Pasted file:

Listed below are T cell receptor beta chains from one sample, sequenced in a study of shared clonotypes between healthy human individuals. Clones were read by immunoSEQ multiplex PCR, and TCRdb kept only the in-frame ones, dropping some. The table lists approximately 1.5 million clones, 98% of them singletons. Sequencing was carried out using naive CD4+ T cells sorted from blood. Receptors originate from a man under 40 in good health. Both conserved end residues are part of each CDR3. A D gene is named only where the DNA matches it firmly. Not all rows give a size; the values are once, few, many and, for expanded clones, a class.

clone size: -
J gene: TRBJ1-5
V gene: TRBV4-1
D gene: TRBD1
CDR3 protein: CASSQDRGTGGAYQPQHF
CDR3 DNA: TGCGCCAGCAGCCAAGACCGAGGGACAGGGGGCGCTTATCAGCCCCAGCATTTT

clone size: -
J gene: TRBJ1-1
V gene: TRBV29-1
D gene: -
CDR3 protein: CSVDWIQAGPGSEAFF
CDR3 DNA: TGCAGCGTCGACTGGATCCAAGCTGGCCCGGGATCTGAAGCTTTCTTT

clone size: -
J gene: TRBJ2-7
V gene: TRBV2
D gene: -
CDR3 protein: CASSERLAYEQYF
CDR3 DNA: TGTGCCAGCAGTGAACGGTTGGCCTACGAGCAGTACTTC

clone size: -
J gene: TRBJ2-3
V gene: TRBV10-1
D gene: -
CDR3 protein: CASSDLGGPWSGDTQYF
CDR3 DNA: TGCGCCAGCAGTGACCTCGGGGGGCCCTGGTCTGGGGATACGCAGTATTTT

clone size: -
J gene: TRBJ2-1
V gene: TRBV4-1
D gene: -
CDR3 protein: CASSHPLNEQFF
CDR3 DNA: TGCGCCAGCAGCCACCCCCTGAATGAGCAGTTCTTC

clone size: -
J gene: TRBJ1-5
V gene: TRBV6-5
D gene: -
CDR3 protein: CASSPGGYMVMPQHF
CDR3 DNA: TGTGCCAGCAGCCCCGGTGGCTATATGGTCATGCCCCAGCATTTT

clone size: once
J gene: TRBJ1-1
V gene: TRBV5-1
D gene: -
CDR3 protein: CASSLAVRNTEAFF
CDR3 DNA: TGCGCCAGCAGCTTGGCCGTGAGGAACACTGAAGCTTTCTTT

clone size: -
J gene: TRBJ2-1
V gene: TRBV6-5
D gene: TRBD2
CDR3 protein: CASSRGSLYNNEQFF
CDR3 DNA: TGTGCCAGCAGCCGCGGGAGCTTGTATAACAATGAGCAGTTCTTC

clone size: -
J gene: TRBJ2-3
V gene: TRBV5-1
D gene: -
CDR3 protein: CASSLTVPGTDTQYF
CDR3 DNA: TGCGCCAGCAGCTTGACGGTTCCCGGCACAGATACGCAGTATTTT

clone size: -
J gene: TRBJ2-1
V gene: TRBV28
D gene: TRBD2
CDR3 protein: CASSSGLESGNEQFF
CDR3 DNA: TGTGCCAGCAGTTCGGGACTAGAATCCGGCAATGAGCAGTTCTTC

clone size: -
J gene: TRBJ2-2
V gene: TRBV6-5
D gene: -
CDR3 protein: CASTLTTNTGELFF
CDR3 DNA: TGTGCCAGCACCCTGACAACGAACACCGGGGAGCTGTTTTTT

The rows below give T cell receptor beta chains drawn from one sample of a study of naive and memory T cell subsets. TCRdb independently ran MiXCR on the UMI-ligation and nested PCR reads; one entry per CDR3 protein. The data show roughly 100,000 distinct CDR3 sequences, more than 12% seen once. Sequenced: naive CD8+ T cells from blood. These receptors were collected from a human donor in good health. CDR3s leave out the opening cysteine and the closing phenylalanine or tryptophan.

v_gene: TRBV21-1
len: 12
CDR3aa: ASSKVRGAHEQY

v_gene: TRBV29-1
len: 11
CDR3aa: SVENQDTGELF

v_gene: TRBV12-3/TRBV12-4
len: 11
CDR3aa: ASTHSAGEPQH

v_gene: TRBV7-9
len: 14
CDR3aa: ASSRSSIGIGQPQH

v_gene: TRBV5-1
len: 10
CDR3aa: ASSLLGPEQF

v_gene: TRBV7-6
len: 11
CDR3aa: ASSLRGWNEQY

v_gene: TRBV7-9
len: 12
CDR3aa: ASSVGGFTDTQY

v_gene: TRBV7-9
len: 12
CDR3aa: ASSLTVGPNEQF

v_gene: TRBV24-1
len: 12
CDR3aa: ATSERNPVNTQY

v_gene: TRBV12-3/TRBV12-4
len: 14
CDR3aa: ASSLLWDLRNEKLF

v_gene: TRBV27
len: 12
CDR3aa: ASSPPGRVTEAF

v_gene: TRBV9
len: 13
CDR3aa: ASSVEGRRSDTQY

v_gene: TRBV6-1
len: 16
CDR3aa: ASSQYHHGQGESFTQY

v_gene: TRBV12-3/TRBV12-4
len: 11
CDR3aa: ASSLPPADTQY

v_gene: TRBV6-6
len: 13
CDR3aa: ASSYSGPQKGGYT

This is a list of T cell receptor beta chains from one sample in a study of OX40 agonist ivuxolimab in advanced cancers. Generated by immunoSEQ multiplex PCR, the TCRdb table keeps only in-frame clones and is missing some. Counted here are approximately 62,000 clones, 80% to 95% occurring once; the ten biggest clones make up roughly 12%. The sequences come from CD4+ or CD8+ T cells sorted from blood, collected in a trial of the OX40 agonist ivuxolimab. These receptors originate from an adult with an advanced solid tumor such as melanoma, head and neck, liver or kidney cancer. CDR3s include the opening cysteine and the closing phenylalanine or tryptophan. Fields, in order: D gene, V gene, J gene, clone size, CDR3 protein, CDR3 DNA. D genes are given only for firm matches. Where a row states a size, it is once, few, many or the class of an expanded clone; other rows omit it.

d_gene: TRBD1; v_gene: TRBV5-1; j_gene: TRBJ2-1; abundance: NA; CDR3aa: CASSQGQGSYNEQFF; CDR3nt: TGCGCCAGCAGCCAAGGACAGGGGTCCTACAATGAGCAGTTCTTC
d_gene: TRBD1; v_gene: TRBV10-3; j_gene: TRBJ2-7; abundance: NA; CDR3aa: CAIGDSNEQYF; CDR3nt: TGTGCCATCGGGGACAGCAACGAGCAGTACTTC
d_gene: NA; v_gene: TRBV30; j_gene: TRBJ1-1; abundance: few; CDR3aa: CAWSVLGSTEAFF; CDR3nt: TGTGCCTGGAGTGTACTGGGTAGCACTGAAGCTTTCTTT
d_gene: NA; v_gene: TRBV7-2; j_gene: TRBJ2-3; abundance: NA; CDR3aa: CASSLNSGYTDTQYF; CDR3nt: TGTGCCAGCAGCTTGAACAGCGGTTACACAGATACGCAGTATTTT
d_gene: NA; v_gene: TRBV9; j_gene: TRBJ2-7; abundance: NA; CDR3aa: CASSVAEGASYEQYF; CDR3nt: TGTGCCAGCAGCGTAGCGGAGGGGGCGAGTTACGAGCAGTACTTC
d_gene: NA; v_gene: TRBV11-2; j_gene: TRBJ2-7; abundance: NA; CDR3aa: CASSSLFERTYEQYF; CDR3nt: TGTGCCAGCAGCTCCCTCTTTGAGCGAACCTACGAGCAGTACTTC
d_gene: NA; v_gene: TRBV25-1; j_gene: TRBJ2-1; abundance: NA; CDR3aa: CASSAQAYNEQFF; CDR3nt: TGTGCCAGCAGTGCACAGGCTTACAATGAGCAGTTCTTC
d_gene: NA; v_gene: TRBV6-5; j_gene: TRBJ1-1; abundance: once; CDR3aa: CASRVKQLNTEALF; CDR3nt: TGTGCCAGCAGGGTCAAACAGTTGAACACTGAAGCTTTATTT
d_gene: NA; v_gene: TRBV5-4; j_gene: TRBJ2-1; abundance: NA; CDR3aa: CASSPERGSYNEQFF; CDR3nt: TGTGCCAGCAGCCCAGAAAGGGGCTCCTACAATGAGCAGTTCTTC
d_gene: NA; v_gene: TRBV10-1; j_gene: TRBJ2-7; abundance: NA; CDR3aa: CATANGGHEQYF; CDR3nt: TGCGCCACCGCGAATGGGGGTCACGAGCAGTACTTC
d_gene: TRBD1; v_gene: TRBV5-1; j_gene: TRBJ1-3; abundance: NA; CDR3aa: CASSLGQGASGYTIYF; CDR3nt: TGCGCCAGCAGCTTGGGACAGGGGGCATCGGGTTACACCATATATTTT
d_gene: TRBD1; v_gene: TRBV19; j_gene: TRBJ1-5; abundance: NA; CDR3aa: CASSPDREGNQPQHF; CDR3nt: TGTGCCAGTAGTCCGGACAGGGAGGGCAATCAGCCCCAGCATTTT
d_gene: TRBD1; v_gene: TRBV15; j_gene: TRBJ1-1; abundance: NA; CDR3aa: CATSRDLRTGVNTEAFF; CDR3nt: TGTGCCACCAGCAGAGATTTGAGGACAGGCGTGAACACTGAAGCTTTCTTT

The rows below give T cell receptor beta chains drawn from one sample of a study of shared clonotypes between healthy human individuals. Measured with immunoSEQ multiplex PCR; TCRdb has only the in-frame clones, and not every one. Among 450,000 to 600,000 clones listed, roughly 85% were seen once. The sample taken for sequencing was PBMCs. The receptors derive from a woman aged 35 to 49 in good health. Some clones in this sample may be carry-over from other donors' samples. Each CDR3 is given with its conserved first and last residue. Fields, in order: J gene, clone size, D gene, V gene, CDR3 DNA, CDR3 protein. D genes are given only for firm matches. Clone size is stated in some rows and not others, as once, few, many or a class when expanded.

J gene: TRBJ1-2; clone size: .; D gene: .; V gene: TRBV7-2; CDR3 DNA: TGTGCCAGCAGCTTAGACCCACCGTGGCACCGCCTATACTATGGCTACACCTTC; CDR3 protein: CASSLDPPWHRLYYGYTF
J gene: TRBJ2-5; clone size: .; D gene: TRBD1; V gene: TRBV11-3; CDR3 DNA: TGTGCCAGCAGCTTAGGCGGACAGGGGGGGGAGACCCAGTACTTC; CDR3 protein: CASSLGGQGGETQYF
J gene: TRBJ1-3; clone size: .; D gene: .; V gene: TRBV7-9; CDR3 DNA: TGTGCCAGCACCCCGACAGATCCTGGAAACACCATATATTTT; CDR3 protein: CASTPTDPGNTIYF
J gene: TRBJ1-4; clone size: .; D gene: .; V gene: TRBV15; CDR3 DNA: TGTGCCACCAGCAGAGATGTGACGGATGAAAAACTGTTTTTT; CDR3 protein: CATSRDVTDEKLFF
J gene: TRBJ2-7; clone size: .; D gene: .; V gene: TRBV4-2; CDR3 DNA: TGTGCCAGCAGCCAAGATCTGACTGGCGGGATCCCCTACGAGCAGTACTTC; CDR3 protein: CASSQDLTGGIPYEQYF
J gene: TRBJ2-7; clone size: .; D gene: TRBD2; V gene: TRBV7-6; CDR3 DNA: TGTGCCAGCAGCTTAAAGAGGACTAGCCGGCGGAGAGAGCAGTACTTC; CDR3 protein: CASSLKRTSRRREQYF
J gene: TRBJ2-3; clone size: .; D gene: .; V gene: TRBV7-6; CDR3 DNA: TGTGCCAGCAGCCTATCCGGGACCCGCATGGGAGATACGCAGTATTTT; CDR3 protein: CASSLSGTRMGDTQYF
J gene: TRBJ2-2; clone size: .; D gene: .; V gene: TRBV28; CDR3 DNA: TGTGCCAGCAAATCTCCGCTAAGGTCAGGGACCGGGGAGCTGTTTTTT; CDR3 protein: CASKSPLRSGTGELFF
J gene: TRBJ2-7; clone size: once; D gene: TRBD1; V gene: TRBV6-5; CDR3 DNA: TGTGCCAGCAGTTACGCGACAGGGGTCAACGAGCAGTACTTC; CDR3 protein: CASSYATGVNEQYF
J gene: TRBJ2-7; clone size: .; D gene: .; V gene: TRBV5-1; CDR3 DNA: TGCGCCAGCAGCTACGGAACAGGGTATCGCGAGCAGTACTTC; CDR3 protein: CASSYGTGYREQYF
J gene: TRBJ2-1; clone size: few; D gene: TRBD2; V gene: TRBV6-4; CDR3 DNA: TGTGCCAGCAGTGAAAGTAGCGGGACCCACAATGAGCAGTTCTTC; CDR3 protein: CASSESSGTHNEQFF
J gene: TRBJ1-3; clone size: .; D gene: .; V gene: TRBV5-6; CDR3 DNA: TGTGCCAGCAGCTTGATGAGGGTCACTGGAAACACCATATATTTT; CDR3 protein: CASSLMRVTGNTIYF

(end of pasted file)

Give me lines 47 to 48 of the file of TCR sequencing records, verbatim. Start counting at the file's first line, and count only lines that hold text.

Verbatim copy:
D gene: TRBD2
CDR3 protein: CASSRGSLYNNEQFF